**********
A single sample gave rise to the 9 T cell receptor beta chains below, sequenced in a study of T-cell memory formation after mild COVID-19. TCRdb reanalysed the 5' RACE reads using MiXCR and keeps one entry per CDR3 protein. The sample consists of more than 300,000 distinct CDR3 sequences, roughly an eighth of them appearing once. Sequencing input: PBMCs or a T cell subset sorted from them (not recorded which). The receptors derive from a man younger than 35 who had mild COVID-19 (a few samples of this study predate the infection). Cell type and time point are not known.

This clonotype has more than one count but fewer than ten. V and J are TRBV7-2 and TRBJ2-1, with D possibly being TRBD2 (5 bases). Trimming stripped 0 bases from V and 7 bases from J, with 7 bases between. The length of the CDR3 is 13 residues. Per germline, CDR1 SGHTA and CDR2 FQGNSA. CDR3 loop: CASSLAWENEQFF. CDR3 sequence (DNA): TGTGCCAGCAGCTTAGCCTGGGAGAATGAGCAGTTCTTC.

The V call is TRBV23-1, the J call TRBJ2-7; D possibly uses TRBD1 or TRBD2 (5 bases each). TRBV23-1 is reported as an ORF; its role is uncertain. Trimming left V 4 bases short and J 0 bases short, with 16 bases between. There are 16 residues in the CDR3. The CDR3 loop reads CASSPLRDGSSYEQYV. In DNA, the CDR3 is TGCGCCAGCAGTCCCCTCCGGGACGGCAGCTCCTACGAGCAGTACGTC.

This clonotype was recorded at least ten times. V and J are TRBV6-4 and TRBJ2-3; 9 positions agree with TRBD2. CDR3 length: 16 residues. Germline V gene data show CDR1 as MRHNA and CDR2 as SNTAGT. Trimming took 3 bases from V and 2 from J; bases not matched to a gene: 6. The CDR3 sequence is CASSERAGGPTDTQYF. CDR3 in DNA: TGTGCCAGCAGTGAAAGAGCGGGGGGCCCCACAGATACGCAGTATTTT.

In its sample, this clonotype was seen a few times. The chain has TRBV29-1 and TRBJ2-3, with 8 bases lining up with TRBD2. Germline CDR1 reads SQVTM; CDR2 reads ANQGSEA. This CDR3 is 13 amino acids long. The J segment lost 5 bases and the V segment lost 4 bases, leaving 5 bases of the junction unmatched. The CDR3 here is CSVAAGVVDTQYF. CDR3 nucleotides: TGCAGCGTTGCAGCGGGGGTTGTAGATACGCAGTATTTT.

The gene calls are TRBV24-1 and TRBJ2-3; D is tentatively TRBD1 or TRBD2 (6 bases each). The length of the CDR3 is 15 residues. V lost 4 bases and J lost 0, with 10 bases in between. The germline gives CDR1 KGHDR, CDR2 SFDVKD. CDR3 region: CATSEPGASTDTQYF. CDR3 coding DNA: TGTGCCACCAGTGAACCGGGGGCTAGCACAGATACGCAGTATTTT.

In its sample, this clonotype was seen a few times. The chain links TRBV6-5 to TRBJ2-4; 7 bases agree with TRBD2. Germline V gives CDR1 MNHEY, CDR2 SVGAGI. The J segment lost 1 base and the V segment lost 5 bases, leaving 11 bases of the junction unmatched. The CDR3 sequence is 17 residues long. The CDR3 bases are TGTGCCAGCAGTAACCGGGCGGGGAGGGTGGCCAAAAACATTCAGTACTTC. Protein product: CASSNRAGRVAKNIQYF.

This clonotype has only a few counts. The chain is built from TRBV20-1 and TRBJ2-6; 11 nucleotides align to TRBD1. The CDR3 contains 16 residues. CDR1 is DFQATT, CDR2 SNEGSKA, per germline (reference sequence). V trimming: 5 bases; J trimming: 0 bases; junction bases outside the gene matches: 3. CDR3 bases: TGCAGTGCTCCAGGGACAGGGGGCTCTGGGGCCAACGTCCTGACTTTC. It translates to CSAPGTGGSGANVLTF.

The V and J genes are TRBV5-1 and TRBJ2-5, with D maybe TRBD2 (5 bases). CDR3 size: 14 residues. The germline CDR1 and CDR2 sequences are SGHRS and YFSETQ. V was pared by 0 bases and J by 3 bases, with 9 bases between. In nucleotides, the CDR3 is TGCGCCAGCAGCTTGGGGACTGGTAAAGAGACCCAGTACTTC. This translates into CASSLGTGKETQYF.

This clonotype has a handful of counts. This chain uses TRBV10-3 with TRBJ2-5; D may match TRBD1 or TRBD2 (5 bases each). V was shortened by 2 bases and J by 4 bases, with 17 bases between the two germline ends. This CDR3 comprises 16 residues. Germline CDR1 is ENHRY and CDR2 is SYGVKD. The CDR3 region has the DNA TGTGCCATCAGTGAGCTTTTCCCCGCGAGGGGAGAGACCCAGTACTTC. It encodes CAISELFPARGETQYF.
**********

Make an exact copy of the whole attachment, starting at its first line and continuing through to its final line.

A single sample gave rise to the 9 T cell receptor beta chains below, sequenced in a study of T-cell memory formation after mild COVID-19. TCRdb reanalysed the 5' RACE reads using MiXCR and keeps one entry per CDR3 protein. The sample consists of more than 300,000 distinct CDR3 sequences, roughly an eighth of them appearing once. Sequencing input: PBMCs or a T cell subset sorted from them (not recorded which). The receptors derive from a man younger than 35 who had mild COVID-19 (a few samples of this study predate the infection). Cell type and time point are not known.

This clonotype has more than one count but fewer than ten. V and J are TRBV7-2 and TRBJ2-1, with D possibly being TRBD2 (5 bases). Trimming stripped 0 bases from V and 7 bases from J, with 7 bases between. The length of the CDR3 is 13 residues. Per germline, CDR1 SGHTA and CDR2 FQGNSA. CDR3 loop: CASSLAWENEQFF. CDR3 sequence (DNA): TGTGCCAGCAGCTTAGCCTGGGAGAATGAGCAGTTCTTC.

The V call is TRBV23-1, the J call TRBJ2-7; D possibly uses TRBD1 or TRBD2 (5 bases each). TRBV23-1 is reported as an ORF; its role is uncertain. Trimming left V 4 bases short and J 0 bases short, with 16 bases between. There are 16 residues in the CDR3. The CDR3 loop reads CASSPLRDGSSYEQYV. In DNA, the CDR3 is TGCGCCAGCAGTCCCCTCCGGGACGGCAGCTCCTACGAGCAGTACGTC.

This clonotype was recorded at least ten times. V and J are TRBV6-4 and TRBJ2-3; 9 positions agree with TRBD2. CDR3 length: 16 residues. Germline V gene data show CDR1 as MRHNA and CDR2 as SNTAGT. Trimming took 3 bases from V and 2 from J; bases not matched to a gene: 6. The CDR3 sequence is CASSERAGGPTDTQYF. CDR3 in DNA: TGTGCCAGCAGTGAAAGAGCGGGGGGCCCCACAGATACGCAGTATTTT.

In its sample, this clonotype was seen a few times. The chain has TRBV29-1 and TRBJ2-3, with 8 bases lining up with TRBD2. Germline CDR1 reads SQVTM; CDR2 reads ANQGSEA. This CDR3 is 13 amino acids long. The J segment lost 5 bases and the V segment lost 4 bases, leaving 5 bases of the junction unmatched. The CDR3 here is CSVAAGVVDTQYF. CDR3 nucleotides: TGCAGCGTTGCAGCGGGGGTTGTAGATACGCAGTATTTT.

The gene calls are TRBV24-1 and TRBJ2-3; D is tentatively TRBD1 or TRBD2 (6 bases each). The length of the CDR3 is 15 residues. V lost 4 bases and J lost 0, with 10 bases in between. The germline gives CDR1 KGHDR, CDR2 SFDVKD. CDR3 region: CATSEPGASTDTQYF. CDR3 coding DNA: TGTGCCACCAGTGAACCGGGGGCTAGCACAGATACGCAGTATTTT.

In its sample, this clonotype was seen a few times. The chain links TRBV6-5 to TRBJ2-4; 7 bases agree with TRBD2. Germline V gives CDR1 MNHEY, CDR2 SVGAGI. The J segment lost 1 base and the V segment lost 5 bases, leaving 11 bases of the junction unmatched. The CDR3 sequence is 17 residues long. The CDR3 bases are TGTGCCAGCAGTAACCGGGCGGGGAGGGTGGCCAAAAACATTCAGTACTTC. Protein product: CASSNRAGRVAKNIQYF.

This clonotype has only a few counts. The chain is built from TRBV20-1 and TRBJ2-6; 11 nucleotides align to TRBD1. The CDR3 contains 16 residues. CDR1 is DFQATT, CDR2 SNEGSKA, per germline (reference sequence). V trimming: 5 bases; J trimming: 0 bases; junction bases outside the gene matches: 3. CDR3 bases: TGCAGTGCTCCAGGGACAGGGGGCTCTGGGGCCAACGTCCTGACTTTC. It translates to CSAPGTGGSGANVLTF.

The V and J genes are TRBV5-1 and TRBJ2-5, with D maybe TRBD2 (5 bases). CDR3 size: 14 residues. The germline CDR1 and CDR2 sequences are SGHRS and YFSETQ. V was pared by 0 bases and J by 3 bases, with 9 bases between. In nucleotides, the CDR3 is TGCGCCAGCAGCTTGGGGACTGGTAAAGAGACCCAGTACTTC. This translates into CASSLGTGKETQYF.

This clonotype has a handful of counts. This chain uses TRBV10-3 with TRBJ2-5; D may match TRBD1 or TRBD2 (5 bases each). V was shortened by 2 bases and J by 4 bases, with 17 bases between the two germline ends. This CDR3 comprises 16 residues. Germline CDR1 is ENHRY and CDR2 is SYGVKD. The CDR3 region has the DNA TGTGCCATCAGTGAGCTTTTCCCCGCGAGGGGAGAGACCCAGTACTTC. It encodes CAISELFPARGETQYF.